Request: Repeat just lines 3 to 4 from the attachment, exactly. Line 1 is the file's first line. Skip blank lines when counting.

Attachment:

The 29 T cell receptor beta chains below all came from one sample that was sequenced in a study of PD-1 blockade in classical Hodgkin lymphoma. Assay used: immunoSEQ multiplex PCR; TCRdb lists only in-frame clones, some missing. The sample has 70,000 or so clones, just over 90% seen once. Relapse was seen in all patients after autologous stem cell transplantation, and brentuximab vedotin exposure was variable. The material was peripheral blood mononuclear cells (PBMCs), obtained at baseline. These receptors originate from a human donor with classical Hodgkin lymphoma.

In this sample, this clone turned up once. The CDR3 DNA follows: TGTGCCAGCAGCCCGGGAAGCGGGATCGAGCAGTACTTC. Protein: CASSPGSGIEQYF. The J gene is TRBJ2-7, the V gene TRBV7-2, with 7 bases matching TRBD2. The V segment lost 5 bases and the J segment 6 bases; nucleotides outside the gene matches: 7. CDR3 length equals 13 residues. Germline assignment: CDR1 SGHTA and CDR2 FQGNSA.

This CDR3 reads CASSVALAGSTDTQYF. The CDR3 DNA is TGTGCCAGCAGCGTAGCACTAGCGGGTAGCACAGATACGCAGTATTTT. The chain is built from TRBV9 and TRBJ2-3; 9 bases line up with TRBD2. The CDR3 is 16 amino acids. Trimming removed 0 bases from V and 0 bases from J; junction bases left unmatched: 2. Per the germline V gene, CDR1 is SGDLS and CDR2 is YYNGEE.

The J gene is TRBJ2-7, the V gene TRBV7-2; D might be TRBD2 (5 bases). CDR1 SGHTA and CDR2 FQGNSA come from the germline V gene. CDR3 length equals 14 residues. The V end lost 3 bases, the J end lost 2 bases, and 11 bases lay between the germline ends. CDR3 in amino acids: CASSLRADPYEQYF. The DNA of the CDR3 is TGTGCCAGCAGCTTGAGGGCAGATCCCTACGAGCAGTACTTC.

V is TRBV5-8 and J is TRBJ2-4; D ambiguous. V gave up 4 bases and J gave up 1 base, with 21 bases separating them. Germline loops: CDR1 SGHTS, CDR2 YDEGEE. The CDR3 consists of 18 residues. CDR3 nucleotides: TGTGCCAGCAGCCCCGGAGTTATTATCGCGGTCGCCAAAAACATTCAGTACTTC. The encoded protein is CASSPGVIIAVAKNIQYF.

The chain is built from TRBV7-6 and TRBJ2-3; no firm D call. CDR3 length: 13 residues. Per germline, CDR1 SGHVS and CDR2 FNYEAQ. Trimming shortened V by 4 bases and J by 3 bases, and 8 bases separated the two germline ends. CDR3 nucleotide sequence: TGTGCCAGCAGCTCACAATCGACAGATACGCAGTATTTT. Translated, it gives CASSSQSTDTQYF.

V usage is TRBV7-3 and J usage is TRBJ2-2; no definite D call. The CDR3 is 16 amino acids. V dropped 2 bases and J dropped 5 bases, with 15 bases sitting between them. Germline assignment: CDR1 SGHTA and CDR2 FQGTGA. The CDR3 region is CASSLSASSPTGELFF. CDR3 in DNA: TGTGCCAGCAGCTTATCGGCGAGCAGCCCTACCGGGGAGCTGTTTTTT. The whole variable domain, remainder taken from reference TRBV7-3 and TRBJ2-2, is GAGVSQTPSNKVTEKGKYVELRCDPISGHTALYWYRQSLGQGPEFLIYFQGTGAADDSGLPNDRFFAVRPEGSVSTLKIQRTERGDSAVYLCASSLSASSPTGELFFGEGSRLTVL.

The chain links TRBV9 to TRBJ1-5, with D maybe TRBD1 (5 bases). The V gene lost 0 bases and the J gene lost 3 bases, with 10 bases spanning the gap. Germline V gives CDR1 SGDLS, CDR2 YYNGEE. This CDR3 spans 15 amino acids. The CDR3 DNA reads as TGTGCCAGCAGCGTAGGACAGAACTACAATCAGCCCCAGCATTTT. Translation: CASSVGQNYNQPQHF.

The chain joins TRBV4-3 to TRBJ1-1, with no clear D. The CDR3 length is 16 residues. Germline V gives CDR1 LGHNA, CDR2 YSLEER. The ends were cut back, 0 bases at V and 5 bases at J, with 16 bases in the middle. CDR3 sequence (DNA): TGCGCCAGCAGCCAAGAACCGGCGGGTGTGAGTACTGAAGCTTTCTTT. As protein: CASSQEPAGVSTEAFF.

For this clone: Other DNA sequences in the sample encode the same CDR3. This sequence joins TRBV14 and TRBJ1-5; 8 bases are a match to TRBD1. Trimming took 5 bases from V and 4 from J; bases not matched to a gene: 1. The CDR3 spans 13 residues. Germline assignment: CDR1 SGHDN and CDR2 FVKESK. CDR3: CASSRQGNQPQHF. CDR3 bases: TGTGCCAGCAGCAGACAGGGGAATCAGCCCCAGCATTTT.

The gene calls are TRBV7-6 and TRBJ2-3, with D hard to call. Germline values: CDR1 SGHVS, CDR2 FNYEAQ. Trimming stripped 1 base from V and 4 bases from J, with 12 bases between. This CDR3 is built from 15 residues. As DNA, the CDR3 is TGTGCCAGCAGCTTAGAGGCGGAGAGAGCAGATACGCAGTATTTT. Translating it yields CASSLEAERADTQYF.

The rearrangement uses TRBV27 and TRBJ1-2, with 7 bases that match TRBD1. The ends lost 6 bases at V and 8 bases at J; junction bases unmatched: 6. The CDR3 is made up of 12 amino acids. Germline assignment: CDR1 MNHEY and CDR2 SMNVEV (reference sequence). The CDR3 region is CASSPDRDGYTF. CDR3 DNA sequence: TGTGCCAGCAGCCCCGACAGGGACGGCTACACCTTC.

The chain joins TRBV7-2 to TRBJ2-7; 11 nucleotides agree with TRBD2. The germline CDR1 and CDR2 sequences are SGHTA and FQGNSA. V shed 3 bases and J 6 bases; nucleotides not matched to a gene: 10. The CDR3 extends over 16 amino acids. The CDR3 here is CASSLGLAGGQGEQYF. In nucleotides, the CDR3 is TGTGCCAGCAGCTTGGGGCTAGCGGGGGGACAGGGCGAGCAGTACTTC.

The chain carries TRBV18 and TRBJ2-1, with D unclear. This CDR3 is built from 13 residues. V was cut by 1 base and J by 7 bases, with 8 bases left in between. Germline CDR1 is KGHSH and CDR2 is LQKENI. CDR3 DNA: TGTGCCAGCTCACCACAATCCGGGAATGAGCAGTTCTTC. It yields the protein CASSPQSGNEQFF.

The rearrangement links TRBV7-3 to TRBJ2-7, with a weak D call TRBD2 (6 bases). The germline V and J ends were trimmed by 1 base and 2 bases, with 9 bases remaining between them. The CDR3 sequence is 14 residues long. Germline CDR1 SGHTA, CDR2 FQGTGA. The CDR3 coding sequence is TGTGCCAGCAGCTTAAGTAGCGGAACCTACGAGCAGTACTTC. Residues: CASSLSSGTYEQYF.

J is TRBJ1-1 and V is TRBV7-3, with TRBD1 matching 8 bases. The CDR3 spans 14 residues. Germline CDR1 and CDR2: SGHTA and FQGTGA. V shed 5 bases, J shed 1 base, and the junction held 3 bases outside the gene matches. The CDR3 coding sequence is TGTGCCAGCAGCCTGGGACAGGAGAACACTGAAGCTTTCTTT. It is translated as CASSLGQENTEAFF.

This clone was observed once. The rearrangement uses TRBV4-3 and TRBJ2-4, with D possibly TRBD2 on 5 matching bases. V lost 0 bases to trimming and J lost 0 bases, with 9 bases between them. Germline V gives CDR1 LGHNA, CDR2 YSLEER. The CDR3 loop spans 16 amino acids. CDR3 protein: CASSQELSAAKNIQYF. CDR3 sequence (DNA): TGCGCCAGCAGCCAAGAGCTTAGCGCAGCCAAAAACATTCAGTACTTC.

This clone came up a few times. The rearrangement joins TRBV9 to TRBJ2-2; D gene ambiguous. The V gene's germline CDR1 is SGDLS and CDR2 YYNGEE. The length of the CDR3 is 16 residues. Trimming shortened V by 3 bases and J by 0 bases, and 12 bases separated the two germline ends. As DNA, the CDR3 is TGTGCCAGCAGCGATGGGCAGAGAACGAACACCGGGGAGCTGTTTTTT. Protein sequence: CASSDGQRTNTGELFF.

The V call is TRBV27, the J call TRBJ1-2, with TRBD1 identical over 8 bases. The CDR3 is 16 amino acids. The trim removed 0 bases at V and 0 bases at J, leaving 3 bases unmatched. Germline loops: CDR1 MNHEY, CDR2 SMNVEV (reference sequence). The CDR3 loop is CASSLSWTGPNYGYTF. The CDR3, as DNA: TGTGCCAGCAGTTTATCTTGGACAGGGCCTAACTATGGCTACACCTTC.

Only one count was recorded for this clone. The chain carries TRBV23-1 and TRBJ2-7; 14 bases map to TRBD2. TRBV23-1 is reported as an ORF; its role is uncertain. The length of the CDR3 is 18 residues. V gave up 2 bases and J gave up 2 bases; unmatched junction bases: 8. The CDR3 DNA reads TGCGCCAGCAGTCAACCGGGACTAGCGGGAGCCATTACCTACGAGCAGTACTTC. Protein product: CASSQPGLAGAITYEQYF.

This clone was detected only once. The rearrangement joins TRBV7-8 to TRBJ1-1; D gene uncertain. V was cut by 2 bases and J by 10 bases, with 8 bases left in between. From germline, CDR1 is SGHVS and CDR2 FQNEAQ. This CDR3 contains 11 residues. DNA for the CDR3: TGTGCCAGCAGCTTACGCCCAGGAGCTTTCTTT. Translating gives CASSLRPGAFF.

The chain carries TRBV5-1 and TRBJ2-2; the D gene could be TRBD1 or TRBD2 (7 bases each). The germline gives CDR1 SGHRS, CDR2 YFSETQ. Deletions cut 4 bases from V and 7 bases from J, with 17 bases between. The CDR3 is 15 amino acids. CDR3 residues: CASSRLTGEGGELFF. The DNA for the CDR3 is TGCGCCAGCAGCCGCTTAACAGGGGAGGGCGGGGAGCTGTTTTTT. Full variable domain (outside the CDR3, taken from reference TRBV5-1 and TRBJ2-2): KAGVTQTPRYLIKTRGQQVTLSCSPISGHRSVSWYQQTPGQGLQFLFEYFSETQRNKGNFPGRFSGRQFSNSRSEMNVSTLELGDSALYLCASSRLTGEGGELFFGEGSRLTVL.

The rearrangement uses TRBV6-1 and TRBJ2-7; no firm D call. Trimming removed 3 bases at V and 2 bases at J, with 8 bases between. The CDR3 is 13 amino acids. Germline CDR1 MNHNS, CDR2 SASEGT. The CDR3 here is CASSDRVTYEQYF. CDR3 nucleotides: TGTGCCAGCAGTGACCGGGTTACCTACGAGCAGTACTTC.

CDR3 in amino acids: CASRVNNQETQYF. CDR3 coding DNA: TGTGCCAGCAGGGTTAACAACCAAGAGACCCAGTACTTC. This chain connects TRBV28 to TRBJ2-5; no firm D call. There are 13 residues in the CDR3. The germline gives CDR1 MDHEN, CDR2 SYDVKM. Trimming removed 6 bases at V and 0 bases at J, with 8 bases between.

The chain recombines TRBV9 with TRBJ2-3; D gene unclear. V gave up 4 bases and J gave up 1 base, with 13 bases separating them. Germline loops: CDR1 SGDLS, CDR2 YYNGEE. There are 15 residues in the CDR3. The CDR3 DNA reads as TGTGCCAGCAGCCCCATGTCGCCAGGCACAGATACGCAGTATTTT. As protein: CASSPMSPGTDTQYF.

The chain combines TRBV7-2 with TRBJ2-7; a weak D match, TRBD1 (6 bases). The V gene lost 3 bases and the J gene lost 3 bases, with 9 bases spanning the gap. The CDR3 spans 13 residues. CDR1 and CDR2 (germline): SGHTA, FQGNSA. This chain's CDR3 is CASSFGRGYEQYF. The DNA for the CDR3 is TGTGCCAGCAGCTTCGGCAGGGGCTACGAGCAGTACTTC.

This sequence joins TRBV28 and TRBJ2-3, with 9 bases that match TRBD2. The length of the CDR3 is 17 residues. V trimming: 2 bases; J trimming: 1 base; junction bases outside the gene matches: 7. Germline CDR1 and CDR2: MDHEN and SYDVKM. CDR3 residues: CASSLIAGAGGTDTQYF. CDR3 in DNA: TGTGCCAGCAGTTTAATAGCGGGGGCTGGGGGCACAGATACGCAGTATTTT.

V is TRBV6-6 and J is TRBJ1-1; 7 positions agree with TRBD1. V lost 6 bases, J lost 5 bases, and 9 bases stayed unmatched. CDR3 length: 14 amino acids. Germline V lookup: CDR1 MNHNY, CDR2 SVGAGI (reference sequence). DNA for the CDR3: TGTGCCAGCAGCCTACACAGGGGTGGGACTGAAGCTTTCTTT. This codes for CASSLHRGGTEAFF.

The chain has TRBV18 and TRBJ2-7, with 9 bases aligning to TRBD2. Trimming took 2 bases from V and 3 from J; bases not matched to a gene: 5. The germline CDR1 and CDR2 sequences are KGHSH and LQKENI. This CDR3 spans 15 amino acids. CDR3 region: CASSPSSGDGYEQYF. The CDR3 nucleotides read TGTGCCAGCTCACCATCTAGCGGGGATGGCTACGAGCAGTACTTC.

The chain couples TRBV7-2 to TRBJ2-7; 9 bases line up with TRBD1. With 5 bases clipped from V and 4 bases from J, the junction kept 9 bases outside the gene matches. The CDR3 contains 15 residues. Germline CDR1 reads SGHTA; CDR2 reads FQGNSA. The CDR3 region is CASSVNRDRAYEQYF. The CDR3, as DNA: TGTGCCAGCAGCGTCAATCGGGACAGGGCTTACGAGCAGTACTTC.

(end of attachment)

This CDR3 reads CASSVALAGSTDTQYF. The CDR3 DNA is TGTGCCAGCAGCGTAGCACTAGCGGGTAGCACAGATACGCAGTATTTT. The chain is built from TRBV9 and TRBJ2-3; 9 bases line up with TRBD2. The CDR3 is 16 amino acids. Trimming removed 0 bases from V and 0 bases from J; junction bases left unmatched: 2. Per the germline V gene, CDR1 is SGDLS and CDR2 is YYNGEE.

The J gene is TRBJ2-7, the V gene TRBV7-2; D might be TRBD2 (5 bases). CDR1 SGHTA and CDR2 FQGNSA come from the germline V gene. CDR3 length equals 14 residues. The V end lost 3 bases, the J end lost 2 bases, and 11 bases lay between the germline ends. CDR3 in amino acids: CASSLRADPYEQYF. The DNA of the CDR3 is TGTGCCAGCAGCTTGAGGGCAGATCCCTACGAGCAGTACTTC.